Day 2: Married women exchange haldi-kumkum (turmeric powder and vermillion), applying it on each other’s foreheads. They also exchange gifts.

Day 3: Kinkrant – This is the day Devi defeated a demon called Kinkarasur.

You might have heard Maharashtrians say this during Makar Sankranti:

‘Tilgul ghya goad bola’ – in literal translation, it means, ‘Take sweet, talk sweet, be sweet.’

This famous Marathi phrase means, ‘Take this sweet made of til (sesame seeds) and gul/gud (jaggery) and speak sweetly.’ It implies that we should give up our grudges and live harmoniously together. It is a time for forgiveness and togetherness. So, even if there are differences, the festival is a good time to forgive, forget, and move on.

Sesame seed is black on the outside, and white on the inside. The message it gives us is, ‘Maintain purity inside’. If you scrub the sesame seed, it becomes white outside also. We are like a sesame seed with respect to this universe. If you see, what is our significance in this universe, what is life? Next to nothing, like a sesame seed – a mere speck! We are minuscule. We are tiny and sweet; delightful like sesame seeds with jaggery. So, stay small and sweet and you will truly become big. – Gurudev Sri Sri Ravi Shankar

Makar Sankranti food items: Multi-colored halwapooran poli (flat bread stuffed with jaggery and gram flour in it, served with pure ghee), and til-gul laddoo (sesame seed and jaggery balls) are the special delicacies prepared on this festival day.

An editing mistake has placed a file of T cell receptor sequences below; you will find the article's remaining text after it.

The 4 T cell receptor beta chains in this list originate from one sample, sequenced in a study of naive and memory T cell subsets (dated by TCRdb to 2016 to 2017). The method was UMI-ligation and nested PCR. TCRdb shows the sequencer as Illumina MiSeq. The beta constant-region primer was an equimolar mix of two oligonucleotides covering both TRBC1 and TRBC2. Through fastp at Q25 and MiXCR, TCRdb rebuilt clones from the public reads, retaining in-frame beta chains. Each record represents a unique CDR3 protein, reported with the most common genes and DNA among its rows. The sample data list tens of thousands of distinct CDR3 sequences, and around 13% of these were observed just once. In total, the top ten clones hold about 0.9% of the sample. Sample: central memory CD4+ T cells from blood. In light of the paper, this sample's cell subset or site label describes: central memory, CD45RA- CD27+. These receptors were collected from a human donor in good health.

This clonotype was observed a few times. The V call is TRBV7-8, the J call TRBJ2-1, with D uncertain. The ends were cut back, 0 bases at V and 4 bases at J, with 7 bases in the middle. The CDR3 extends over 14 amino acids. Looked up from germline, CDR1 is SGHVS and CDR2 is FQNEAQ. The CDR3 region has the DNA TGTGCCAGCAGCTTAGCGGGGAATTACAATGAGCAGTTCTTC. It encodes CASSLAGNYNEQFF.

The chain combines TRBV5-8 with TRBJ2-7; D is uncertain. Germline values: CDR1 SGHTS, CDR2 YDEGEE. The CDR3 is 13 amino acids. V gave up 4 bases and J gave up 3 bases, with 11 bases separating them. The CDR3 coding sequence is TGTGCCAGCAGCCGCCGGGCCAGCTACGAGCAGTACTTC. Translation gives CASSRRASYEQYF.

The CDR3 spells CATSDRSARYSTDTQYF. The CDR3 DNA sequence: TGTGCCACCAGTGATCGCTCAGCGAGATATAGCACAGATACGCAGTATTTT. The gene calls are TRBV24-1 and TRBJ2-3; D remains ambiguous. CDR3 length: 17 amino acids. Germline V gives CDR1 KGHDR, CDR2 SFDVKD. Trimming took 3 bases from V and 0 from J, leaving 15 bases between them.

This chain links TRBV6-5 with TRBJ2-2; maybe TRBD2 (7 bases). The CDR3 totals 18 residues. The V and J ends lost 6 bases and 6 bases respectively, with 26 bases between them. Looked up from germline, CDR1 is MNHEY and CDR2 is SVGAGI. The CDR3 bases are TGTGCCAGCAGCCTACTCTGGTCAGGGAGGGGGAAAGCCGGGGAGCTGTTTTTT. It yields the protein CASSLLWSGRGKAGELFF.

Also: Makar Sankranti 2024: All You Need to Know The Festival Celebration in Maharashtra

2. Goa

Makar Sankranti is known as Sankrant in Goa.

  • Women pray to Goddess Lakshmi Maa (Goddess of Wealth), and observe a 12-day haldi-kumkum (turmeric powder and vermillion) festival, where they apply these sacred powders on each other’s foreheads. They also put flowers on each other’s heads and exchange gifts – usually household items.
  • Five leaf plates are offered to God with rice, chana dal (Bengal gram), jaggery, and coconut – one each for the deity and family, two for the crows (believed to be our ancestors); the last one is shown to all the corners of the house to ward off evil spirits. Only the one meant for the family is eaten. The ones meant for the deity and the corners are disposed of.
  • This festival ends on Ratha Saptami – the day the temple deity is taken around the village in a rath (chariot). In the end, married women give coconuts, rice, and flowers to the temple.
  • Newlywed women offer five clay pots filled with newly-harvested food grains to the temple deity. These pots have black-beaded threads tied around them
  • Here, people distribute sugar-coated til sweets. Like their Maharashtrian and Kannadiga counterparts, Goans wish each other, ‘Til gull gheiat, godd uloiat’ meaning, ‘Eat sesame sweets and jaggery, and sweeten your talk.’

Makar Sankranti food items: Delicacies with rice, chana dal (Bengal gram), jaggery, and coconut are prepared on these festival days.